Additionally, Bush’s mismanagement and his policies helped to facilitate the backlash that got Trump in office. Bush failed Americans in the areas of foreign policy (war), the economy, and immigration, the areas in which he criticized Trump. For one thing, Bush didn’t use the option for “special protections” when China was first admitted into the World Trade Organization; if he had, might have helped American workers fare better, especially after China started manipulating its currency. Secondly, the wars in Iraq and Afghanistan led to drops in troop morale and war fatigue; Trump won in part because voters wanted to see an end to those wars.

Another Way Bush Affects Us Now

Bush set another dangerous precedent for Trump when you consider the former’s relationship with Dick Cheney. Many people had suspected that Cheney was really running the show and Bush seemed to confirm that in one of his books. (So, on top of the damage Bush did, Cheney was doing things in secret.) Going off that example, it was obvious that Trump would seek out a VP and advisors to run the government for him while he served as the face of the country and worked to increase his own profit margin.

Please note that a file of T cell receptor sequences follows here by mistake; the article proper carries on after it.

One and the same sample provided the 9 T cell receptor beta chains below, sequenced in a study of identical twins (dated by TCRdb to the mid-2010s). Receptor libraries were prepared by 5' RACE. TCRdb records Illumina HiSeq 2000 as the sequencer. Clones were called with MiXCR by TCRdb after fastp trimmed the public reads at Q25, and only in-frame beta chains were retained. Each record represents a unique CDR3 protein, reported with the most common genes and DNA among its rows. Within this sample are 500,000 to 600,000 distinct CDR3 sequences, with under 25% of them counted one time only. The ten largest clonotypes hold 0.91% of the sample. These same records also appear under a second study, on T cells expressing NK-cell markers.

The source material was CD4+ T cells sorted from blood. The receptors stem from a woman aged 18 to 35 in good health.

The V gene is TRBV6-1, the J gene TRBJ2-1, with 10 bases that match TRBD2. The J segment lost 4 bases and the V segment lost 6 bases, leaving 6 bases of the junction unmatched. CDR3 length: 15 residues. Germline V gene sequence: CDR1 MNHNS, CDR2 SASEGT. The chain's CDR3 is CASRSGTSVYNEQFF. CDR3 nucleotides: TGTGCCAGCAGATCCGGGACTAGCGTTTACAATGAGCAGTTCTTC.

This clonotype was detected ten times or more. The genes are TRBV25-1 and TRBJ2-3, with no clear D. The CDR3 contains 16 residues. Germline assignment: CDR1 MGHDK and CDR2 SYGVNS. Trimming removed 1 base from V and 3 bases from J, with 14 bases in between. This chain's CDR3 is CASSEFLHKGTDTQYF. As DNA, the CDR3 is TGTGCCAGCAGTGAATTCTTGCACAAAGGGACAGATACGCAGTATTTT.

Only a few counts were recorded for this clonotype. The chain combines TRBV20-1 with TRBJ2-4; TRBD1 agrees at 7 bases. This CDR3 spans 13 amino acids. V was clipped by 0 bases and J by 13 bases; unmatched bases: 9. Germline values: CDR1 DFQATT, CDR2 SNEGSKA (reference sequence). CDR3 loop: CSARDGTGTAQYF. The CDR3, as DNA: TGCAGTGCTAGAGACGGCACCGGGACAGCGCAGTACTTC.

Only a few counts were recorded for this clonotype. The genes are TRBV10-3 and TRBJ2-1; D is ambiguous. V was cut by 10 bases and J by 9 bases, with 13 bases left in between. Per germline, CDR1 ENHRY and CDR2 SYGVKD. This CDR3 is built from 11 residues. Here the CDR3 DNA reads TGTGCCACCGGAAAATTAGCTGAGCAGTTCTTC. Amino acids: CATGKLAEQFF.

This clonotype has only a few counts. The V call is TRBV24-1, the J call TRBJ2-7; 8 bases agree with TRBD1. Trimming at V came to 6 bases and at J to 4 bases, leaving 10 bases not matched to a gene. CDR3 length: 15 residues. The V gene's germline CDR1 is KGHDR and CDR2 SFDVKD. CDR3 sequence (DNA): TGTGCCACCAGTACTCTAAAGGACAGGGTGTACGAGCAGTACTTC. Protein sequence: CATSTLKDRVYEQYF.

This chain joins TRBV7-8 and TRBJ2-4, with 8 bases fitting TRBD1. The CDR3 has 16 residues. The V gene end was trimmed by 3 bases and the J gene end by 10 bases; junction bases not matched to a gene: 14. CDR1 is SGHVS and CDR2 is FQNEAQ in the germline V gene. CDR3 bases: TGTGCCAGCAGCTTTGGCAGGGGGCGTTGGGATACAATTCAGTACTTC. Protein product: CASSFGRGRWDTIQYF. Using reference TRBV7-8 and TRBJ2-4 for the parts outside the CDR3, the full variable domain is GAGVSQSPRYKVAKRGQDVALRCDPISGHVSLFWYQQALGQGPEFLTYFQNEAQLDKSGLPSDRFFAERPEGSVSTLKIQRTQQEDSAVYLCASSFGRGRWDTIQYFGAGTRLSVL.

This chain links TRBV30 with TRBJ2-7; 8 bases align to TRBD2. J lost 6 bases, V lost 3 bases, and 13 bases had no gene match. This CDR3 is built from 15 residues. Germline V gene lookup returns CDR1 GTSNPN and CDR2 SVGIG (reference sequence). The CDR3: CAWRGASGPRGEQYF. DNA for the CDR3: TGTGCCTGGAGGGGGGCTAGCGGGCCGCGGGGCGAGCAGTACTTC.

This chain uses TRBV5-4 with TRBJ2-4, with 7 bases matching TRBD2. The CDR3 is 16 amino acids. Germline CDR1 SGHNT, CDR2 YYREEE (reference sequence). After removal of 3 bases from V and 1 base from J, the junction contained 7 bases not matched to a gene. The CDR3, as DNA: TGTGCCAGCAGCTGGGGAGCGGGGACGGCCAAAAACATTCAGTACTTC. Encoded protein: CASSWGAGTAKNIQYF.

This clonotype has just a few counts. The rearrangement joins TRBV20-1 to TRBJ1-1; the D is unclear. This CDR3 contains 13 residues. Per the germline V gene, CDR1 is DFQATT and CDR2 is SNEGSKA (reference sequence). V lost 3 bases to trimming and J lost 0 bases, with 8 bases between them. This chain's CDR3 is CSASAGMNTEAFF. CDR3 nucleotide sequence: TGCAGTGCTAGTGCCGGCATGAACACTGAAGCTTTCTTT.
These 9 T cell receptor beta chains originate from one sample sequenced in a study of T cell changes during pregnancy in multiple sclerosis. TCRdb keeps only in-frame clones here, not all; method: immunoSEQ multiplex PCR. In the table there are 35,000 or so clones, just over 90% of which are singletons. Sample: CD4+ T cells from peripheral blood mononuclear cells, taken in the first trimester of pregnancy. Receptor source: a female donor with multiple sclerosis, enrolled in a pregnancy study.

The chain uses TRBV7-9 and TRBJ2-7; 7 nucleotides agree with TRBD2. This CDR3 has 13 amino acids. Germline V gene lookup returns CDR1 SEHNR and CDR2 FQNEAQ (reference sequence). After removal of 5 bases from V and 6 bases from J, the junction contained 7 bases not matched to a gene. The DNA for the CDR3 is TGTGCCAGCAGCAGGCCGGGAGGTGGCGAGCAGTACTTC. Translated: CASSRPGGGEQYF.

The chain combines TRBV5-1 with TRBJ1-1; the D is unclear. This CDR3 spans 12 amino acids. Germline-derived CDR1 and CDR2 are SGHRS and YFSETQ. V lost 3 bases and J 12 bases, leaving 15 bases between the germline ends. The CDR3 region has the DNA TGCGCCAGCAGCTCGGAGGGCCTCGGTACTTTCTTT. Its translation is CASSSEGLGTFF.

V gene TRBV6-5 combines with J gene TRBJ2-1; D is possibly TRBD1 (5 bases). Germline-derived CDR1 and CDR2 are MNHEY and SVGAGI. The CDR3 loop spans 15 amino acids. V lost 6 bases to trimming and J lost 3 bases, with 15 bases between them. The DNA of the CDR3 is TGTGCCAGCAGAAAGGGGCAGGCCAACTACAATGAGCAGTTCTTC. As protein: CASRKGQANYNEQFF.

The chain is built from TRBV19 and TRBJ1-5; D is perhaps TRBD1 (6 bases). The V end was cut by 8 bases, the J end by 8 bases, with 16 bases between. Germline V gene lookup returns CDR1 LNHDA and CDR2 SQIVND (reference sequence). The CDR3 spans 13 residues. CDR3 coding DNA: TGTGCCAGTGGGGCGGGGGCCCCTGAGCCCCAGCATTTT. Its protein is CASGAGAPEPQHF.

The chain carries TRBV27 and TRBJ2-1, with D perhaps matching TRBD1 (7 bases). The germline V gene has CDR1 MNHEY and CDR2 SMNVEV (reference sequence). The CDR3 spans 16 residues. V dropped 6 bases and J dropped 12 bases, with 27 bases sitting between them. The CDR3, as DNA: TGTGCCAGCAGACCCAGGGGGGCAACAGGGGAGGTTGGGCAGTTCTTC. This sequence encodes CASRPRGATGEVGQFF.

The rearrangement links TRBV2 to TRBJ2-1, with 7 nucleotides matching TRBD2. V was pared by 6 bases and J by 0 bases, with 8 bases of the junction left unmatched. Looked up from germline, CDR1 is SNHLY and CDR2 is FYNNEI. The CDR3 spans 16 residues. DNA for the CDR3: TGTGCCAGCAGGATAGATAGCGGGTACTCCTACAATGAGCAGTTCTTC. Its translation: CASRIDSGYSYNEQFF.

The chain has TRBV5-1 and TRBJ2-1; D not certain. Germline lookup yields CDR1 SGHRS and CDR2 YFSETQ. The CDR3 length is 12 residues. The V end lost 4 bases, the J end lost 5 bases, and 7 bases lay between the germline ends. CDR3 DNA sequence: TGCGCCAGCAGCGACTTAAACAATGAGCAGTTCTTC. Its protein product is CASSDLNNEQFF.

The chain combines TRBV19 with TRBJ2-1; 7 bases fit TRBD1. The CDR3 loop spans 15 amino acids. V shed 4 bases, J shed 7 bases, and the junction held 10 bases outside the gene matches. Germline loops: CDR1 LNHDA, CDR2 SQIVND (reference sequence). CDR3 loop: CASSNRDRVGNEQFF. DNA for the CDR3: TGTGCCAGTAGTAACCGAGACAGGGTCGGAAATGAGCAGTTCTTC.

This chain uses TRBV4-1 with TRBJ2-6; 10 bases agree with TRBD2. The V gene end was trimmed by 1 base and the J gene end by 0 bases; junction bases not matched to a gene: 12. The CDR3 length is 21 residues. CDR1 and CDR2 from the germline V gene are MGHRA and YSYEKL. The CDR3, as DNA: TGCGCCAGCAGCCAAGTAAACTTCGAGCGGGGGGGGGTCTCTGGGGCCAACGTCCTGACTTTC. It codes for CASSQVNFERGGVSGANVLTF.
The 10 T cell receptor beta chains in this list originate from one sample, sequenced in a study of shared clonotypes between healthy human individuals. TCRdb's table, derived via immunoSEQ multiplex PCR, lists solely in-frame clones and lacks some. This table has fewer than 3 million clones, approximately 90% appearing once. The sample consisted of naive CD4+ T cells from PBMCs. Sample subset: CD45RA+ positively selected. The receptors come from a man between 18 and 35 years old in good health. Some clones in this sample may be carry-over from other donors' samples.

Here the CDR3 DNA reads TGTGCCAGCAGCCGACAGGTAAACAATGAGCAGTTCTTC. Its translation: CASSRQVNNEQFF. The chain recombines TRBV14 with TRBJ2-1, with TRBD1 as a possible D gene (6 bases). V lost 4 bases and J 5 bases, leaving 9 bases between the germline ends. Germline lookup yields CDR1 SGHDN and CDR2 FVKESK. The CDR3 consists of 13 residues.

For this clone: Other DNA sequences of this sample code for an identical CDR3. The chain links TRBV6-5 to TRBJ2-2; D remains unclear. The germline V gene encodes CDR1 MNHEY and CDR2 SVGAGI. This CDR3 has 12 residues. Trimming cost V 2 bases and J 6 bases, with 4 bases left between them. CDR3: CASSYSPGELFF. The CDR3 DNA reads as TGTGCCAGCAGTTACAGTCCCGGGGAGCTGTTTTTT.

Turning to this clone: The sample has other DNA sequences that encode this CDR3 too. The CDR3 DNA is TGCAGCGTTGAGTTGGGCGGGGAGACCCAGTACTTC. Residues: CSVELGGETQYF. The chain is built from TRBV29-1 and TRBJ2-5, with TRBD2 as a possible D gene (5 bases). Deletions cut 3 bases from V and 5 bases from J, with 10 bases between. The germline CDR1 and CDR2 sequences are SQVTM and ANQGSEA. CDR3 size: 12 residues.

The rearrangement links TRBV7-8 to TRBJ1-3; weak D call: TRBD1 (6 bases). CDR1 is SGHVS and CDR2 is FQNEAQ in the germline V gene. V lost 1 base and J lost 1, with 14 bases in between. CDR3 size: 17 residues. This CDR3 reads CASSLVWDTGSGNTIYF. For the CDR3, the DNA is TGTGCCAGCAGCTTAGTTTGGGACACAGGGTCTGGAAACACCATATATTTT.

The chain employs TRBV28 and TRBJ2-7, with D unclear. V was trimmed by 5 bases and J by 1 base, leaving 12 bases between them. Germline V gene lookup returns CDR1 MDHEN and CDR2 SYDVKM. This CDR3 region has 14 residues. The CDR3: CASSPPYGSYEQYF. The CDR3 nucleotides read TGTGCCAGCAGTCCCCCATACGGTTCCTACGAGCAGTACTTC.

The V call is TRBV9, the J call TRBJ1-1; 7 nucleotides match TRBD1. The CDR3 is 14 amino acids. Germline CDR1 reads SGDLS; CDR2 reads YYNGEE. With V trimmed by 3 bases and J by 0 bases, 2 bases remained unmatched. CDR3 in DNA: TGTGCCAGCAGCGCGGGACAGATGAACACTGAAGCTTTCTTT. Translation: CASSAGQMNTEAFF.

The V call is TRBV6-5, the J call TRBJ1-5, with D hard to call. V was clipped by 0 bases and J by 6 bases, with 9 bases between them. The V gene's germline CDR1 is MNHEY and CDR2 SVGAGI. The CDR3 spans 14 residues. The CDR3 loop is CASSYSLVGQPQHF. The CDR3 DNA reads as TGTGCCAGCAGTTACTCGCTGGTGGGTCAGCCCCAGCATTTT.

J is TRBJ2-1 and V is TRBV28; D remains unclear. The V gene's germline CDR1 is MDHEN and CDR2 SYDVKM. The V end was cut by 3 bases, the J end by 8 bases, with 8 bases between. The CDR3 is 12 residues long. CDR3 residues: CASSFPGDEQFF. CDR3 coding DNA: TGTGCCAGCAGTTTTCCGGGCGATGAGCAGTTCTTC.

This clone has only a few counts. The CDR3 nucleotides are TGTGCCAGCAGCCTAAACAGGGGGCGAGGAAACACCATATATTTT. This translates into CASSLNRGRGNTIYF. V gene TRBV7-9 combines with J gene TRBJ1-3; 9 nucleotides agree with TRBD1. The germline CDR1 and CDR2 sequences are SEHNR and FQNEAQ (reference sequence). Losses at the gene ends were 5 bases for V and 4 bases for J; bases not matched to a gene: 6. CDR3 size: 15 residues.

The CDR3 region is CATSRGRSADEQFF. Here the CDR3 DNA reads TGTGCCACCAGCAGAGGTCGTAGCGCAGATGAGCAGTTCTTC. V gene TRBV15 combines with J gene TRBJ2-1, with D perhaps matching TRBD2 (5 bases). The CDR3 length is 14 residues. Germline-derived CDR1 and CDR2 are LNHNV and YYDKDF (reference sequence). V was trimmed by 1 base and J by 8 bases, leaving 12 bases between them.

In Conclusion

You see how easy that was for me to rattle off those points about Bush’s domestic policies? Unfortunately, it is that easy for people to forget about those policies, although they were straightforward. Part of the reason might be how disastrous Bush’s foreign policies were compared to his domestic policies.